Please note that the poems and essays on this site are copyright and may not be reproduced without the author's permission.

Thursday, 8 October 2009



File:Persian warriors from Berlin Museum.jpg

2500 years Before Proust
Xerxes overthrew the stalwart
Lacedaemonians at Thermopylae.
He built a bridge of boats, allowed
His anima her autonomy and
His prow to be cut through by her armada,
Carving out a dark continent of desire
To identify with the object's body
That lasted 2500 years.
Through her nothingness there flowed
An invisible current. He sacrificed
Himself before her in an effort to
Recapture all the points of space she had
Ever occupied. It was vain -- and when he took to
Thrashing the sea of events with rods
In an absurd attempt to punish
The engulfing of his treasure
Fate lost patience with his act,
His fleet was destroyed at Salamis
The same year he pillaged Athens.

File:Tomb of Xerxes.JPG

Persian warriors at Ishtar Gate, before 4th c. B.C.: Pergamon Museum, Berlin
Tomb of Xerxes: photo by Roodiparse, 2009


Annie said...

A frivolous thought intrudes: I wonder why people might still name their son Cyrus or Darius, but not Xerxes?

TC said...


Hmm, I thought about this all day.

In 1930 there were over 30,000 living and dead Americans with the family name Xerxes

Since then the total number has increased by less than a thousand, meaning the the US branch of the Xerxes family is apparently slowly dying out.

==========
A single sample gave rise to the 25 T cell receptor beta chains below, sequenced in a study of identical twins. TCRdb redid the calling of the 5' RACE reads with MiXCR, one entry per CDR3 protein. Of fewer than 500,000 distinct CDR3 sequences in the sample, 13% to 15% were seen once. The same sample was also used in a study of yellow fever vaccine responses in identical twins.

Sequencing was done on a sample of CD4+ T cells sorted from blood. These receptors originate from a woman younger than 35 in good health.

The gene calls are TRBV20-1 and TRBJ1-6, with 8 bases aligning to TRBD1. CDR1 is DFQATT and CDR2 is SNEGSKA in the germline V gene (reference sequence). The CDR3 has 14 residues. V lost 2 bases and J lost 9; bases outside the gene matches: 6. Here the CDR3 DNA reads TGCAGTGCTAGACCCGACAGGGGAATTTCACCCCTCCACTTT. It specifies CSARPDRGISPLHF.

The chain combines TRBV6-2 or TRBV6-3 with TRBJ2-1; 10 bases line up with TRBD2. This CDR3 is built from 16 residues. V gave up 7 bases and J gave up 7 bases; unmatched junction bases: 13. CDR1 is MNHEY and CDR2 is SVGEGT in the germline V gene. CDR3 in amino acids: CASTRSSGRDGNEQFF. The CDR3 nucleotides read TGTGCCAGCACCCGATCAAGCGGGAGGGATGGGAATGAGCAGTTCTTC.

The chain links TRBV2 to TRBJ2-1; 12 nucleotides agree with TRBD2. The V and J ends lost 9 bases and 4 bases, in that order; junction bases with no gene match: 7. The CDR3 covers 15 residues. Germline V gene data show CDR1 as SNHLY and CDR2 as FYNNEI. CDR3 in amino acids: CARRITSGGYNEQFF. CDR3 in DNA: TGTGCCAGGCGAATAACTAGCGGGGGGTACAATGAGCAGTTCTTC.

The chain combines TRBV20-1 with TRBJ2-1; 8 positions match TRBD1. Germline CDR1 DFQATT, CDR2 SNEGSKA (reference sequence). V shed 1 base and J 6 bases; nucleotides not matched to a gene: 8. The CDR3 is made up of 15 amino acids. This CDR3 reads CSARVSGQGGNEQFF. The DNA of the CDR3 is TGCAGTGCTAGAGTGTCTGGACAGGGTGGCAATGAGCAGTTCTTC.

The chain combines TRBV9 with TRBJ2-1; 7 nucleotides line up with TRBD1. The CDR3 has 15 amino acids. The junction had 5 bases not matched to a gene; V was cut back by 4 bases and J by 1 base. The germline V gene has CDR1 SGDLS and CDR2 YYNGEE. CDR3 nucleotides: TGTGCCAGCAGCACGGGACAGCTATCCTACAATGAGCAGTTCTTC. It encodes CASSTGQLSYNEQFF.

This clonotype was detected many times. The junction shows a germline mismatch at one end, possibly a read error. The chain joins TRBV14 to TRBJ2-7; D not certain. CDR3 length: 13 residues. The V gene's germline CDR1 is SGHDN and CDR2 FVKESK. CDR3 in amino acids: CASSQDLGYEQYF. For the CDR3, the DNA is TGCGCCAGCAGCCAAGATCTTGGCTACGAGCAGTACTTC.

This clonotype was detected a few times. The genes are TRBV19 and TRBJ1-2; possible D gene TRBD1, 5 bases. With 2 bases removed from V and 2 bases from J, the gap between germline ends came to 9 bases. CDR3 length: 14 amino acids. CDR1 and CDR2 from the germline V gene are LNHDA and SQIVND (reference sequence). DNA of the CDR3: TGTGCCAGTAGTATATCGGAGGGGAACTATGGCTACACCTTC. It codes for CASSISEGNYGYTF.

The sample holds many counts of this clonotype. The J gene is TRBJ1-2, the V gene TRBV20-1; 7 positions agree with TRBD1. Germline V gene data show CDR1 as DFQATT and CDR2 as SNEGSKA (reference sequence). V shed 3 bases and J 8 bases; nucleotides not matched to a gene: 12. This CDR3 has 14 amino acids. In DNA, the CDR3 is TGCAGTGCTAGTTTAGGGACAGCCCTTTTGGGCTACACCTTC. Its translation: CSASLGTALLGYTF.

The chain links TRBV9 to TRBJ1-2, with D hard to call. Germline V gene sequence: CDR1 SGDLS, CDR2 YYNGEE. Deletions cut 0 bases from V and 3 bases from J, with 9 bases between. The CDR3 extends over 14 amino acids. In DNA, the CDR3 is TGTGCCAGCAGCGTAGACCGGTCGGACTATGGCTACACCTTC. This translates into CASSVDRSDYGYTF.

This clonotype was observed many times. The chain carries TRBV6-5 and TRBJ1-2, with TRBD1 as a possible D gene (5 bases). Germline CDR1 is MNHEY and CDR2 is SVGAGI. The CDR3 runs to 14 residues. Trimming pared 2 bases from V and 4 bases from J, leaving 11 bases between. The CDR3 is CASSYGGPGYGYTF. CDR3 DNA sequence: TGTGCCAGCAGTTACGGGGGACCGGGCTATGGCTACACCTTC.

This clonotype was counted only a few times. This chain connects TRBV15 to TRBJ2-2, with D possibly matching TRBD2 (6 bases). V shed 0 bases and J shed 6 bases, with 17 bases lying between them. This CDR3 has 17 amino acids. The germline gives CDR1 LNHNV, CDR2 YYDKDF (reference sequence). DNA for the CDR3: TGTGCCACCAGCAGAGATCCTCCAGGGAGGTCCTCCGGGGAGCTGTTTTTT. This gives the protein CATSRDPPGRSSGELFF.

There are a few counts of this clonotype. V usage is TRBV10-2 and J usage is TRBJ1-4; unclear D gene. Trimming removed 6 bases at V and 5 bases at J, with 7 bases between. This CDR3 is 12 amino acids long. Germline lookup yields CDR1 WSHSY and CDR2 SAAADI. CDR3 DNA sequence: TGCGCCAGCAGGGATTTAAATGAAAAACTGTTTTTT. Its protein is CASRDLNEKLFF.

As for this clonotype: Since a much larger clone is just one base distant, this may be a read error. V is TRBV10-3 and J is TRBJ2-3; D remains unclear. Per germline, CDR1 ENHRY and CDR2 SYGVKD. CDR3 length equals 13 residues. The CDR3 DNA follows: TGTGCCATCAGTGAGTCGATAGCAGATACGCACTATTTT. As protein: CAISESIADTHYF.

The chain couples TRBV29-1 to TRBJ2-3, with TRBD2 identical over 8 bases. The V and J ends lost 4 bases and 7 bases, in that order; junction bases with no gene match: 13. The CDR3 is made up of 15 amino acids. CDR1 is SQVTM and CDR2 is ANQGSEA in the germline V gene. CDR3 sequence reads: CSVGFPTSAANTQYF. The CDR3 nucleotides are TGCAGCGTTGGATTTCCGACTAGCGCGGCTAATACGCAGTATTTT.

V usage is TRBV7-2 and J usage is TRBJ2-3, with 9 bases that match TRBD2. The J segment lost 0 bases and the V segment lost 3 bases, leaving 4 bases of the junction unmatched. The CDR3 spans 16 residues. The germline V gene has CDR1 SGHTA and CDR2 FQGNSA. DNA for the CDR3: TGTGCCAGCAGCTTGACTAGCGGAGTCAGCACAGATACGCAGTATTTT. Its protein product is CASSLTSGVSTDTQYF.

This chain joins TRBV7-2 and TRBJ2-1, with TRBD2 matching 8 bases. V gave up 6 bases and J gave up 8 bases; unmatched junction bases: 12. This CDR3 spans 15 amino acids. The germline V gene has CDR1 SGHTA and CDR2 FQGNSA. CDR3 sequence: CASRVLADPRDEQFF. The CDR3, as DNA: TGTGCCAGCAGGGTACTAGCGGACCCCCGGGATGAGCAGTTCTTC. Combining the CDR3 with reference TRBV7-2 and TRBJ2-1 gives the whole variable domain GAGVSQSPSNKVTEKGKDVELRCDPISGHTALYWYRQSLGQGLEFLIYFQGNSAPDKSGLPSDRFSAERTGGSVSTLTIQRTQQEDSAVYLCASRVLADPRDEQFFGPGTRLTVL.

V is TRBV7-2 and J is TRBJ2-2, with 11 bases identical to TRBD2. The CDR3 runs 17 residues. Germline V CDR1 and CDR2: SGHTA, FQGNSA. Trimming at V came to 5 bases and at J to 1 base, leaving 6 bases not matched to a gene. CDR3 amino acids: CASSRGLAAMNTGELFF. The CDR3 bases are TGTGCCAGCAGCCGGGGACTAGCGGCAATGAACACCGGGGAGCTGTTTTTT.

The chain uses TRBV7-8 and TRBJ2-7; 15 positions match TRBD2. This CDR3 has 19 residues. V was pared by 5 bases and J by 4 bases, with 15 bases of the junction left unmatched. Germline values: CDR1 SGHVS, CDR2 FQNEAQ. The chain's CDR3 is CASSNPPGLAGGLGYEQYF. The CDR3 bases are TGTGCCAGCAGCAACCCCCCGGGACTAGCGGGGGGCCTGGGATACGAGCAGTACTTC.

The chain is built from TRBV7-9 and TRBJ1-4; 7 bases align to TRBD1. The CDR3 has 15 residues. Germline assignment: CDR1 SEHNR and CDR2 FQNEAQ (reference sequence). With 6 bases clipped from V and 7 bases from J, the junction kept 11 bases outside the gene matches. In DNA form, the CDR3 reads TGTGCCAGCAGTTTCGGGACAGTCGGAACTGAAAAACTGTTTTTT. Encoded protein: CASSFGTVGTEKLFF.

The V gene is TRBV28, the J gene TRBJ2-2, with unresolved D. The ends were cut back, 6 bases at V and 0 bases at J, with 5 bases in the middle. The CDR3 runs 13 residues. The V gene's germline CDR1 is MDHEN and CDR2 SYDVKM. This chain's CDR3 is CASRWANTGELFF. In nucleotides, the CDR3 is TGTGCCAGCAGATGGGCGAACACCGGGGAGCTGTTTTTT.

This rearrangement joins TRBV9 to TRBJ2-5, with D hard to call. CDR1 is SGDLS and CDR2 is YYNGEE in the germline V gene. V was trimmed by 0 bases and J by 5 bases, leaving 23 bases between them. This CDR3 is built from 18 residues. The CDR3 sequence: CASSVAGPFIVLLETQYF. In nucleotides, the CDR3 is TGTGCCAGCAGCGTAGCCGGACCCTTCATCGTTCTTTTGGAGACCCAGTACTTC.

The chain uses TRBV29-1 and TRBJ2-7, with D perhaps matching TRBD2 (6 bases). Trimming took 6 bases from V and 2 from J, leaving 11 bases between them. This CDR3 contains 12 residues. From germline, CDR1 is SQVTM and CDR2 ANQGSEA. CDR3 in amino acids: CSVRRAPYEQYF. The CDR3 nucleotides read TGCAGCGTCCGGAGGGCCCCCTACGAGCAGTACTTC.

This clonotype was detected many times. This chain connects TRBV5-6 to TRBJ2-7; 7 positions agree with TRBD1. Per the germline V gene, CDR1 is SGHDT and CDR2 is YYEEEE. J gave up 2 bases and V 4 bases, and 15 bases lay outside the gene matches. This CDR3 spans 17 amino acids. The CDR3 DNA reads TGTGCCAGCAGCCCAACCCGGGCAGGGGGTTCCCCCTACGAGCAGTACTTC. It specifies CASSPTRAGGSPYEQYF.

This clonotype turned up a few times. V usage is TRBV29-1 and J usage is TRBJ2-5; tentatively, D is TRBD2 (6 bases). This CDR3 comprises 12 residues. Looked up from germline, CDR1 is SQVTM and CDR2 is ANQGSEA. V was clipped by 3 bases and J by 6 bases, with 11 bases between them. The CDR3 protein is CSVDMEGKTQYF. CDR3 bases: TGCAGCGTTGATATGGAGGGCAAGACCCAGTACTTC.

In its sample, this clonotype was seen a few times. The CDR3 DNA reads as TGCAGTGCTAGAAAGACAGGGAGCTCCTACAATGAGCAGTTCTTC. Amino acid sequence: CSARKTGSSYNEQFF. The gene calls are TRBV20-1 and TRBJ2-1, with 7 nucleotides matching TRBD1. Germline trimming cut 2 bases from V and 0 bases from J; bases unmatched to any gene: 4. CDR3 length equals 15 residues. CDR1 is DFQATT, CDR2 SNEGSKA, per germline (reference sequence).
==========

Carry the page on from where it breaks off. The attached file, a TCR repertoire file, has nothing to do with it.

However, your issue would not be the family name but the first name.

A search of national archive obit stats for selected major city newspapers revealed these totals for obits of persons with the first name Xerxes.

Chicago Tribune 155
Atlanta Constitution 192
Washington Post 86
SF Chronicle 64
London Times 12

Thought you might be interested to know Texas Death Certificates (compilation 54% complete) indicate only five fellows named Xerxes have died in the Lonestar State. I say fellows because who would be so unkind as to name a female child Xerxes.

Frankly I myself however am beginning to like the ring of it.

Dale said...

Xerxes of Texas sounds pretty great. I've never met a Xerxes, but will keep my eyes open. Thanks for this marvelous poem.

Beth said...

Tom, so glad you commented on my blog and gave me the link to this terrific poem! I guess that makes two of us in the Xerxes club.